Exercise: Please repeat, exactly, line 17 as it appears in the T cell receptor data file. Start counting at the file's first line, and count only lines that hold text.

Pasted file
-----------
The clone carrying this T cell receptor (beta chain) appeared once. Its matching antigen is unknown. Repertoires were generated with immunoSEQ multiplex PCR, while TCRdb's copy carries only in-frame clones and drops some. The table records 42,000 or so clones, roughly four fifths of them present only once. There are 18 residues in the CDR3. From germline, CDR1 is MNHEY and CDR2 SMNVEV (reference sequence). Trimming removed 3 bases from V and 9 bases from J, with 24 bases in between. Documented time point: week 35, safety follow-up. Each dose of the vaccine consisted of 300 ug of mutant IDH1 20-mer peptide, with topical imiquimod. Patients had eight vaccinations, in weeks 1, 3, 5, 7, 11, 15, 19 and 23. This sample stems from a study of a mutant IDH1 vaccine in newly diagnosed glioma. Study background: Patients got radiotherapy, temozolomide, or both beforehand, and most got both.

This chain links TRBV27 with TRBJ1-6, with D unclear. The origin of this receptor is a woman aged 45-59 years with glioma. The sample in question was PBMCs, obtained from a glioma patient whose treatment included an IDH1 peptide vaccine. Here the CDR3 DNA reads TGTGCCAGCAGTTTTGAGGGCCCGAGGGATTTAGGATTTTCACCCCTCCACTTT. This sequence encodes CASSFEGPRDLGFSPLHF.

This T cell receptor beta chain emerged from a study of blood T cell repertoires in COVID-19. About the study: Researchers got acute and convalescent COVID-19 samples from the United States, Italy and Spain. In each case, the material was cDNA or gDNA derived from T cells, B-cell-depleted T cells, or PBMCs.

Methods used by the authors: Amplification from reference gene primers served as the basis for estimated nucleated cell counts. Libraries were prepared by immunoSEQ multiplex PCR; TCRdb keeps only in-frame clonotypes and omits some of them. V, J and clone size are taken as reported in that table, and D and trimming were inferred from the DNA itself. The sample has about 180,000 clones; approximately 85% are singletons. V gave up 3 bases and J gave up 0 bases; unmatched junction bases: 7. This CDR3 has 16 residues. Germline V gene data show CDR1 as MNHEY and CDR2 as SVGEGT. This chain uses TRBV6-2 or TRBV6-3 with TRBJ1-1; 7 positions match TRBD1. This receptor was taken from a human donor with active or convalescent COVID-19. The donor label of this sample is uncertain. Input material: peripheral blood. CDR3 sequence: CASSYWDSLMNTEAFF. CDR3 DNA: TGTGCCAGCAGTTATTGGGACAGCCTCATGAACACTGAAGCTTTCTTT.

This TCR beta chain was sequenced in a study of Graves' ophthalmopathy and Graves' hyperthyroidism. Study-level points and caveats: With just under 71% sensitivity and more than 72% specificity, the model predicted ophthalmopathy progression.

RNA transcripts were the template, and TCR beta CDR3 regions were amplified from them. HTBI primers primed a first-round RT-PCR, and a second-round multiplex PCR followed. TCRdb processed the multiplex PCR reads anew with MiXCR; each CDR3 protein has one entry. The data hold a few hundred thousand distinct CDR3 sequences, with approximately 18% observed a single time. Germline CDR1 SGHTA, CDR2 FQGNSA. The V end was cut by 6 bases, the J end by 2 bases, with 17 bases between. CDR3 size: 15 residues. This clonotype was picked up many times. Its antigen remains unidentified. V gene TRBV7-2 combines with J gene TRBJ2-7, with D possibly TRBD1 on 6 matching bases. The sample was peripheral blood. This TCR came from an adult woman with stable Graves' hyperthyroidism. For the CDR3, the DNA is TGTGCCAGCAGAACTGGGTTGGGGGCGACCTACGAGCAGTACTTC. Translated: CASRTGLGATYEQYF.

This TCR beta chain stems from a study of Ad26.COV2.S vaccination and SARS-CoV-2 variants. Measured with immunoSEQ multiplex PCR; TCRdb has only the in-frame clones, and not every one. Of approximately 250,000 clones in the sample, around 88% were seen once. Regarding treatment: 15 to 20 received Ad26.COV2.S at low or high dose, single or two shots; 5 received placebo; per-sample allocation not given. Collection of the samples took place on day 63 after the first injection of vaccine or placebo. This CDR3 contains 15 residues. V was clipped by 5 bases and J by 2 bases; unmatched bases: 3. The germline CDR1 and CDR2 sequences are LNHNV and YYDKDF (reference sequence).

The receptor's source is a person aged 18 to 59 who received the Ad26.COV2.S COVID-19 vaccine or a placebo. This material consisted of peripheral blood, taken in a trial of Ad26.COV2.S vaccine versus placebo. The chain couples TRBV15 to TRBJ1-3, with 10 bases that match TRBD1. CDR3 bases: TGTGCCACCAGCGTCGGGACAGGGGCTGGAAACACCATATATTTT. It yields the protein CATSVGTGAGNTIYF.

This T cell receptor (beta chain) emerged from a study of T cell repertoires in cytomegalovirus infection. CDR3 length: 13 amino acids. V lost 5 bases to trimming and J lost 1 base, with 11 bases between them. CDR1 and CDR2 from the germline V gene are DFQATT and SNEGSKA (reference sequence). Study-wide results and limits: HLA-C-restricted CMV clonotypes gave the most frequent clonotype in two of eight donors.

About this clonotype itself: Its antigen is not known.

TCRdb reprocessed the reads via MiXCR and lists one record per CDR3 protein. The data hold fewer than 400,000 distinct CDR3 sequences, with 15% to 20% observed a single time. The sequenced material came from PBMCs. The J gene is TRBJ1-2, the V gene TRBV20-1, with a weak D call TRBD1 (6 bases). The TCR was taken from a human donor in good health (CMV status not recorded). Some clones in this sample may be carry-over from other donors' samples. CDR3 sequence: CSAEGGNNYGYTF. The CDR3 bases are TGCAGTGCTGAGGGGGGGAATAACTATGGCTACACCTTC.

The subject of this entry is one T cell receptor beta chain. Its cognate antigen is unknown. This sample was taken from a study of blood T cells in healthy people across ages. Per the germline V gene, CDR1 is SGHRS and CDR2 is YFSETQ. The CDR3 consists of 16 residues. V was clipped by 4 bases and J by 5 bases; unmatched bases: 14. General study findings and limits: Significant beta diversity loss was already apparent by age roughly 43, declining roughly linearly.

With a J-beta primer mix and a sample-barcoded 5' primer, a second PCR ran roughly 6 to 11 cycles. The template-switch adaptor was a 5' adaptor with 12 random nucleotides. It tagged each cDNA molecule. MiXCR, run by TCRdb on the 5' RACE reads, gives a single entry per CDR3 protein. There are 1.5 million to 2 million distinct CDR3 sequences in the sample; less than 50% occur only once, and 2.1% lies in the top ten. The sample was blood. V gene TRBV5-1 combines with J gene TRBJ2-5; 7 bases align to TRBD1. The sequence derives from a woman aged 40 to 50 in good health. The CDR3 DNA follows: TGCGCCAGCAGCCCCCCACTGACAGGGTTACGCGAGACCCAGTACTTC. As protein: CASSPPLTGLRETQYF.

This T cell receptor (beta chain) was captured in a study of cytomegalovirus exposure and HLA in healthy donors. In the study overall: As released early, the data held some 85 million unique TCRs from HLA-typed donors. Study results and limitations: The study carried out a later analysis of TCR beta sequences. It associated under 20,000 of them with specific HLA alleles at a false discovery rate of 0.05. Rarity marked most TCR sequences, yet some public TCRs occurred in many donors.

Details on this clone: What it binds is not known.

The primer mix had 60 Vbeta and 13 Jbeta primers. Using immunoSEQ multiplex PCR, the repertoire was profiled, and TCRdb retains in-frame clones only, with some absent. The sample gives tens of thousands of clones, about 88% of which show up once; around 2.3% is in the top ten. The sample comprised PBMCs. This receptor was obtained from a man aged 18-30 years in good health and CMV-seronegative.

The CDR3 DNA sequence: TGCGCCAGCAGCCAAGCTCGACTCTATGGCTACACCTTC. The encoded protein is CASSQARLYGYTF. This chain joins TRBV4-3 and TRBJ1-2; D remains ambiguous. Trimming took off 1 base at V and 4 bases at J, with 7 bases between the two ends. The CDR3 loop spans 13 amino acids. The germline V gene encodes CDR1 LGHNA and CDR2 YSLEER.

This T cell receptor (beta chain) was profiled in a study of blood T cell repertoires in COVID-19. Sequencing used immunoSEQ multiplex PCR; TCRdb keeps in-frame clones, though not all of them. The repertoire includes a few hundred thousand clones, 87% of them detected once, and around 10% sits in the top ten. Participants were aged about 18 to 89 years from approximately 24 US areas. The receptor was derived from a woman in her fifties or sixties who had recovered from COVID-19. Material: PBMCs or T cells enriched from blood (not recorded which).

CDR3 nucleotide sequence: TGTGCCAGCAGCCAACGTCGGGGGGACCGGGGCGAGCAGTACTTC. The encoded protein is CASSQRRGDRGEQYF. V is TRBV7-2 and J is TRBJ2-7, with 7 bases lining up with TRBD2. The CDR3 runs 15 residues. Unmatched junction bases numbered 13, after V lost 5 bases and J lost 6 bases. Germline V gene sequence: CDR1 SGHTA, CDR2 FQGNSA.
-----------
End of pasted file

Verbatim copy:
The CDR3 DNA sequence: TGCGCCAGCAGCCAAGCTCGACTCTATGGCTACACCTTC. The encoded protein is CASSQARLYGYTF. This chain joins TRBV4-3 and TRBJ1-2; D remains ambiguous. Trimming took off 1 base at V and 4 bases at J, with 7 bases between the two ends. The CDR3 loop spans 13 amino acids. The germline V gene encodes CDR1 LGHNA and CDR2 YSLEER.